It seems one can’t get enough of the “If you Give a X a Y” formula these days to assure a good time. Following last year’s successful “Pig” and “Pancake” duo featuring Holly Twyford in the title role is Adventure Theatre’s latest escapade world premiere, If You Give a Cat a Cupcake, presented with equal zest and appeal, but with a different flair.
Again, director Jerry Whiddon is at his whimsical best, and the perennially put upon Branda Lock again plays the adorable daughter who gets caught up in the screwball antics of a precocious pet, in this case, a headstrong, adventuresome calico cat, Eddie.
And what a cat he is! Linden Tailor plays Eddie with athletic prowess and endless charm that’s hard to resist. Add his turned up tail by costume designer Kathleen Geldard and he’s got just the right cheeky look to get into and out of all kinds of mischief. Which indeed he does, starting with gigantic sprinkles on his cupcake. Let the fun begin.
From his first pounce to perch on the cabinet, to his spins and callisthenic twists, Tailor exudes exuberance and strength. Instead of the typical sing-song format, the production moves through the multiple scenes with pop tunes, sound effects, even a bit of Carmen thrown in. Here’s where Lock gets to shine in operatic glory with her soaring, full-bodied voice. The two are well matched with Lock sweetly wrestling with her good-girl conscience at each maneuver before opting for fun and excitement, living every child’s dream. She’s also light on her feet and strong enough to do the heavy lifting, carrying, sparring and whirling with Eddie on cue.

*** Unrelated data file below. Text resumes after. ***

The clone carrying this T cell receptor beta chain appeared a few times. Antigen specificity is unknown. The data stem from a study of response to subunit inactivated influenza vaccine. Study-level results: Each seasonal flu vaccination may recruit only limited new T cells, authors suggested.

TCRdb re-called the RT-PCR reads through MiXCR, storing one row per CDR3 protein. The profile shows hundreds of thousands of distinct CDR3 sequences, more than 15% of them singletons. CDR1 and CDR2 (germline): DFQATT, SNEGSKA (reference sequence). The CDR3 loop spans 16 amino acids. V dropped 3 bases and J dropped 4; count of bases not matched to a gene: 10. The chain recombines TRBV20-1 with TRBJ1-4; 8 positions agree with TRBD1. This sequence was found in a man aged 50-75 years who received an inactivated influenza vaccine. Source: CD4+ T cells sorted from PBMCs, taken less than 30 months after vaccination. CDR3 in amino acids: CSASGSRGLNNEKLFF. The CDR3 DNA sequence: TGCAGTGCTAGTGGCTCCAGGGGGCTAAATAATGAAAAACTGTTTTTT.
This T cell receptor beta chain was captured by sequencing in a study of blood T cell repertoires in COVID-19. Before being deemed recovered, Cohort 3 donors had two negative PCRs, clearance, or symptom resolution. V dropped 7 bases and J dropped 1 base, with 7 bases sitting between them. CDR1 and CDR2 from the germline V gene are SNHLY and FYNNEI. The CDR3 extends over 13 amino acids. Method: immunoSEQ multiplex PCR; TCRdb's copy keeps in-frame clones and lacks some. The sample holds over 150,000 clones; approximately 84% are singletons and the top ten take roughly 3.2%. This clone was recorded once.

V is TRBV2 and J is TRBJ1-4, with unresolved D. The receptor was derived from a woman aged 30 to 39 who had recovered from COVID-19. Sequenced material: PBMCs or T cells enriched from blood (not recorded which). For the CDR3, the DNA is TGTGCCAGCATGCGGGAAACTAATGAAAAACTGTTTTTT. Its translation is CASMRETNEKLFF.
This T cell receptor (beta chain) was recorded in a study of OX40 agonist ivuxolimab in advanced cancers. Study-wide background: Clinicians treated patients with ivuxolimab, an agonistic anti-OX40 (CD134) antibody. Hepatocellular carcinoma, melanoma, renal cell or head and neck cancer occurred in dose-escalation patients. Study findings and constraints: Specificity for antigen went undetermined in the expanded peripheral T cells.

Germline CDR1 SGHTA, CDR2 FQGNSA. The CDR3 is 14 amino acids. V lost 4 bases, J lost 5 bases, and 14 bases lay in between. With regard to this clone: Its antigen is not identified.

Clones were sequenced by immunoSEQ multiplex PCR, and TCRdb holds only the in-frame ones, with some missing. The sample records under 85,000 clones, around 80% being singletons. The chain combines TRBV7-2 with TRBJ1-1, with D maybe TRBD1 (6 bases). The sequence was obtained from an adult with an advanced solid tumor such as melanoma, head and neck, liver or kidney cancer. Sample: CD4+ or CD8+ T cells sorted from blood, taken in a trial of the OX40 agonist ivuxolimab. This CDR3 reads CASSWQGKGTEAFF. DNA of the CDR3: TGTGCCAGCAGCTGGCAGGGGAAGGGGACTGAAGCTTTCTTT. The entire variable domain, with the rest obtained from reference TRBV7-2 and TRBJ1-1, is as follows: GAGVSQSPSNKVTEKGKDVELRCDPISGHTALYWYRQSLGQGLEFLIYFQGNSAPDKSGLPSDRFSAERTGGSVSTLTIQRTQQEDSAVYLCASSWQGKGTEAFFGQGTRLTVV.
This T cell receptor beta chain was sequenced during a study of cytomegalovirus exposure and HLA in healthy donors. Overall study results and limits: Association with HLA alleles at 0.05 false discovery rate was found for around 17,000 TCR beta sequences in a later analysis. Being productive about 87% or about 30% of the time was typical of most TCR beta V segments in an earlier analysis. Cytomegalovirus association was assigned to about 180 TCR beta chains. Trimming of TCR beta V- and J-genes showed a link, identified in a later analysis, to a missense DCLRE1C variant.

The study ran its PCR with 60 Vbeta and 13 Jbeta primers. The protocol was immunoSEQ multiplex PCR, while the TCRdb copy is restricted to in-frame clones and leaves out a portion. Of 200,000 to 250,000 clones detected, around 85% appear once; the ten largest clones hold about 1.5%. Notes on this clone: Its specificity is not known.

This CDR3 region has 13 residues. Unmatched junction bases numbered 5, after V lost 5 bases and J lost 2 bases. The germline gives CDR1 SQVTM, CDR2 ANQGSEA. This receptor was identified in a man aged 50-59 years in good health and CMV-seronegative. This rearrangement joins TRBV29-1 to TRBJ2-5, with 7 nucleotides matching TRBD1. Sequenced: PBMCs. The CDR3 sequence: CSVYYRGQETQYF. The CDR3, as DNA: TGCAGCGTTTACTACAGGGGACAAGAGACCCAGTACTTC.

From wanting a cookie with sprinkles, which need to be cleaned up, of course, the cat wants to head to the beach and then work out to get in shape. Tailor has fun with the Rocky theme, and then strikes his pose as a Samurai warrior protecting his sand castle. Once he convinces Emily to join him, she jumps in as the Queen of the castle and they battle with props in a well choreographed fight sequence making good use of movement coach, Karin Abromaitis’ training because one false move and, ouch. The two even travel across a lake in a gondola-type boat for a funny sequence before landing at a natural history museum for more hilarity, ending with a touching message using the sand to appreciate the fleeting moments in one’s life.
Calarco’s adaptation works well enough although I missed not having any song routines depicting the journey of this dynamic duo. Some of the transitions lag a bit and would have floundered without Tailor’s athletic mastery. Having performed with Synetic Theater, he keeps the show moving for a fully satisfying adventure. The scenic design by Hannah Jean Crowell looks deceptively simple, but the flat back cupboards convert to depict all of the necessary backgrounds, including the necessary kitchen table holding the treasured cupcakes, even a rowboat tucked in the stage’s ledge. Lighting by Jason Arnold and sound by Neil McFadden fill in nicely for a full effect.
The hits keep coming in this season of winners for Adventure Theatre. Next up, A Year with Frog and Toad will be followed by the treasured Charlotte’s Web.
If you give a creative children’s theatre some classic favorites… well, you can see the results.
[Note: We are told there are limited seats available, so best make your purchase as quickly as possible.]
If You Give a Cat a Cupcake
Based on the book by Laura Numeroff
Adapted by Renee Calarco
Directed by Jerry Whiddon
Produced by Adventure Theatre
Reviewed by Debbie Minter Jackson
Running Time: 45 minutes w/out intermission